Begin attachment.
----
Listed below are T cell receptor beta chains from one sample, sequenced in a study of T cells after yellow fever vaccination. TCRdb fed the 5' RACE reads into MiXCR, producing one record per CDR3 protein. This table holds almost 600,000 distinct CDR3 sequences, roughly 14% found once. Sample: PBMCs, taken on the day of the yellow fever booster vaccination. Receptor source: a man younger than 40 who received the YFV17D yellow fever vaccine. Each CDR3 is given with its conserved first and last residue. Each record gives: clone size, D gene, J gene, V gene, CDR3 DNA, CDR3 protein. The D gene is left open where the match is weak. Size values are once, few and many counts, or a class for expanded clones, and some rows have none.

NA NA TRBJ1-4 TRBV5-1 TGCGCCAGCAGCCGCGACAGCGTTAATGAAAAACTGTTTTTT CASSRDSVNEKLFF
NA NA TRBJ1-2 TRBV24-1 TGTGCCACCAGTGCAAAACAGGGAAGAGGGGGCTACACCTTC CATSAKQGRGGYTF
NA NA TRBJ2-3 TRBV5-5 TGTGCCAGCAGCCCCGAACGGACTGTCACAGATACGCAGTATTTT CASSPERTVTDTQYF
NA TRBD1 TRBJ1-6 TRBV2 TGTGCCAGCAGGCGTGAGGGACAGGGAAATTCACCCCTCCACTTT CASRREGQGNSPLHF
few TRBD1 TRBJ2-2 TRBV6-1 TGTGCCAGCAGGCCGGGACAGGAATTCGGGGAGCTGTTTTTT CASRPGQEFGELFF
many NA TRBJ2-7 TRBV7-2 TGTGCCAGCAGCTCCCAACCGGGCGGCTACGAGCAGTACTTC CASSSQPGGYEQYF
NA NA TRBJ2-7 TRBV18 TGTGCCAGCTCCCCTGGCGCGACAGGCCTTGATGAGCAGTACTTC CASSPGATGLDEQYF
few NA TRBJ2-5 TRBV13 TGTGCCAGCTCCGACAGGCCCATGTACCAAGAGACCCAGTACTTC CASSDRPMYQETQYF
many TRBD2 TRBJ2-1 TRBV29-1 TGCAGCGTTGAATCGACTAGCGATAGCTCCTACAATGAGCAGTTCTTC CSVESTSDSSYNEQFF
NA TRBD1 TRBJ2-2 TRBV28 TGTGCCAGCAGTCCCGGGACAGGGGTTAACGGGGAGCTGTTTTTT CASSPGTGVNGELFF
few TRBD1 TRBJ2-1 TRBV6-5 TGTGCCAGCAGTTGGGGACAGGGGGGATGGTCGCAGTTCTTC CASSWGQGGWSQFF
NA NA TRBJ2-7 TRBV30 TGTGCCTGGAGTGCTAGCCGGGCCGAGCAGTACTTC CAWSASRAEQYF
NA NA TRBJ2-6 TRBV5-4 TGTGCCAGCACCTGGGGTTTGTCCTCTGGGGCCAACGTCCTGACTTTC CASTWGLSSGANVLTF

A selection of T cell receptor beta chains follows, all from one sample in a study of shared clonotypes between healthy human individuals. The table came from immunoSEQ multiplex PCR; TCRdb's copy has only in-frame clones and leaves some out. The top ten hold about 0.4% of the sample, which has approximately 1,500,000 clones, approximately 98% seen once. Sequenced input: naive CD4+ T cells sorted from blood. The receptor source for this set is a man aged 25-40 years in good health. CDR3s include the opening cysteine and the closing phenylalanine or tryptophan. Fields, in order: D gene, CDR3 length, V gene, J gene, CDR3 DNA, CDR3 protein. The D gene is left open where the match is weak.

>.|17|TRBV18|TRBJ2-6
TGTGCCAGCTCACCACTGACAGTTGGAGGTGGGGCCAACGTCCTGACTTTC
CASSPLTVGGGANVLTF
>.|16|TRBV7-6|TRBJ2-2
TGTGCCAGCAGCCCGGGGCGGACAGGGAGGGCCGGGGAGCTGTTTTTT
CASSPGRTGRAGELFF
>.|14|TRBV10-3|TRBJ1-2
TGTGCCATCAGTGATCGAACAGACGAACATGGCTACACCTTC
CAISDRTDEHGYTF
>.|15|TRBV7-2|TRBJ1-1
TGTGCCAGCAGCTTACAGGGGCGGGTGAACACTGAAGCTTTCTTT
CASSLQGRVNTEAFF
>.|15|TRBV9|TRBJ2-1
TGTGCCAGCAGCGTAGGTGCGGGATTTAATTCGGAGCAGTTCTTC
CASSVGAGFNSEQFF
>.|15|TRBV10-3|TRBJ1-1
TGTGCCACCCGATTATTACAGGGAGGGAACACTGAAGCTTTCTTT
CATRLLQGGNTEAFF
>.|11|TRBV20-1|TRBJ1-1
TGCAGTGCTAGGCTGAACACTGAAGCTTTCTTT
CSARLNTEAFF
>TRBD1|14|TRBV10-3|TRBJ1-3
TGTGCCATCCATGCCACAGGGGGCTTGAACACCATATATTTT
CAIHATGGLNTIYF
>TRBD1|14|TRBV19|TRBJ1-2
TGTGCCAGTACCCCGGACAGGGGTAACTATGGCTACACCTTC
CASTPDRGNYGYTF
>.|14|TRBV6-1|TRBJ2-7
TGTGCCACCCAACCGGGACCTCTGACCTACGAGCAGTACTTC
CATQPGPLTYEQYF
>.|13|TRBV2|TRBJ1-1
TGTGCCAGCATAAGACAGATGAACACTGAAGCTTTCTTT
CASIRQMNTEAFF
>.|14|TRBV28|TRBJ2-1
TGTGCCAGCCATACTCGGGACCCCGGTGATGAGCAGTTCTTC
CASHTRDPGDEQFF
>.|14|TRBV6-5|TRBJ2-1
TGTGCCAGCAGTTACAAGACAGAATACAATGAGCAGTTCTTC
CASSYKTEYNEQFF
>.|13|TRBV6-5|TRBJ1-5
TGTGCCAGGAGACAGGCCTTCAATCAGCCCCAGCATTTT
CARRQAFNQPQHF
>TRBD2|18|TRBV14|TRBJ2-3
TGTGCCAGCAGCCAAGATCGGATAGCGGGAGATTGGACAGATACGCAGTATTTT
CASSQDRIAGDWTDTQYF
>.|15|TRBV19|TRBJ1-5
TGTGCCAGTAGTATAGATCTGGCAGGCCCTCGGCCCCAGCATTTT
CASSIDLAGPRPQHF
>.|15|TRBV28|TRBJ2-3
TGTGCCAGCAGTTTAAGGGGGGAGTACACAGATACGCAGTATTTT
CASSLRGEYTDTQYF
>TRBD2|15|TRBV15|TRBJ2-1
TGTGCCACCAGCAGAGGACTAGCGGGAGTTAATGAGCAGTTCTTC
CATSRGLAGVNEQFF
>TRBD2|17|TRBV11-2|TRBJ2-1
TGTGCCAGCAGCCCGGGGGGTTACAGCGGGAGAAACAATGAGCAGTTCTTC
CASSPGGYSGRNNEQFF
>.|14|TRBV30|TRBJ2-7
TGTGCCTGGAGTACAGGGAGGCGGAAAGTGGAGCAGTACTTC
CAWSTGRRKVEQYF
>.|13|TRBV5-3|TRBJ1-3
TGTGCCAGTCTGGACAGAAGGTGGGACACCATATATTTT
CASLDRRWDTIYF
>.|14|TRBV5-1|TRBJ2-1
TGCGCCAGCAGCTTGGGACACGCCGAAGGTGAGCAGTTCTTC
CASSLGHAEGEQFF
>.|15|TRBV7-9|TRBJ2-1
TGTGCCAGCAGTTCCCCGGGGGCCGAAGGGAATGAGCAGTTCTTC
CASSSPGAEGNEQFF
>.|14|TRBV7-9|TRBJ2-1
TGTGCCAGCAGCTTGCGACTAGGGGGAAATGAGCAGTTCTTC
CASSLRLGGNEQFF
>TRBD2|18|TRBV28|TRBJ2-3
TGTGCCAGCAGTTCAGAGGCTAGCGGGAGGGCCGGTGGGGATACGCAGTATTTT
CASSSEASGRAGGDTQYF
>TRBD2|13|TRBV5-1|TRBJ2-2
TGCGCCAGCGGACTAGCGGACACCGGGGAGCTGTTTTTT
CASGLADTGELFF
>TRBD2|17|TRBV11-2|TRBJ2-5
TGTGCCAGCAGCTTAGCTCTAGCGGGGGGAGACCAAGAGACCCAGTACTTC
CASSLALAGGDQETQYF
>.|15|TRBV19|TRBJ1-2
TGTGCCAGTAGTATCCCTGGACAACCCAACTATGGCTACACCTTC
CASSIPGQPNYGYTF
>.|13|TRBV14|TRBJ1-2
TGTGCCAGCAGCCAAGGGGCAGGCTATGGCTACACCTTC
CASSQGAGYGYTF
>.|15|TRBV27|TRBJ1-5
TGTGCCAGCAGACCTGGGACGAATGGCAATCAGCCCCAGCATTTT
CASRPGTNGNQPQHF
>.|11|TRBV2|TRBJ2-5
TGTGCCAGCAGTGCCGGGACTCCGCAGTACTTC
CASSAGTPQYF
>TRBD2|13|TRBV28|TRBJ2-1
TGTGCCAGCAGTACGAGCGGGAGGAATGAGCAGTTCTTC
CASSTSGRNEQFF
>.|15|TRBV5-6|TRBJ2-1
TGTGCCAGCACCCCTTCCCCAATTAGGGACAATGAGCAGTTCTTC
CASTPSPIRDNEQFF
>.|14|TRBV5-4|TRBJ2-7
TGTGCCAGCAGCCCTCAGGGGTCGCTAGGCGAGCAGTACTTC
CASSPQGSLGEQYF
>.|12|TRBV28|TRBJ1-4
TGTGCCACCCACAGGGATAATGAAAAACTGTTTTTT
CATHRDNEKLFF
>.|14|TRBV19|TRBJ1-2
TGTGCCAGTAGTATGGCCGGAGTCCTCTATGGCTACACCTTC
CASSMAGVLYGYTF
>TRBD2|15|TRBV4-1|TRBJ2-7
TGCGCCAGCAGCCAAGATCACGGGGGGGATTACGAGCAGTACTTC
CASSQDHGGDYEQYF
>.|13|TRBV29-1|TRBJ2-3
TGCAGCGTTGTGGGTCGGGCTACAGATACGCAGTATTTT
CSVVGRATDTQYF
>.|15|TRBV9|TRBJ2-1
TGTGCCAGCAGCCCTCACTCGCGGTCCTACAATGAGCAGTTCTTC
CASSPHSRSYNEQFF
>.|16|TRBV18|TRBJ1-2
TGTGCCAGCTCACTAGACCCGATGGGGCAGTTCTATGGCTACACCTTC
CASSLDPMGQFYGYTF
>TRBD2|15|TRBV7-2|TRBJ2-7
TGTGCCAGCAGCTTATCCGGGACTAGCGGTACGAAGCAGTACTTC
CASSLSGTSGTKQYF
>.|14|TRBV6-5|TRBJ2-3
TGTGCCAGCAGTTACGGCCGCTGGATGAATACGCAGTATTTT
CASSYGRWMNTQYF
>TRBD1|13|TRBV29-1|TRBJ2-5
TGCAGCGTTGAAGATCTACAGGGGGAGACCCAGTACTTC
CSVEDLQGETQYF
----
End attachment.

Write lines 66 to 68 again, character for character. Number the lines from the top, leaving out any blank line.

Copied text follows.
CASSLRGEYTDTQYF
>TRBD2|15|TRBV15|TRBJ2-1
TGTGCCACCAGCAGAGGACTAGCGGGAGTTAATGAGCAGTTCTTC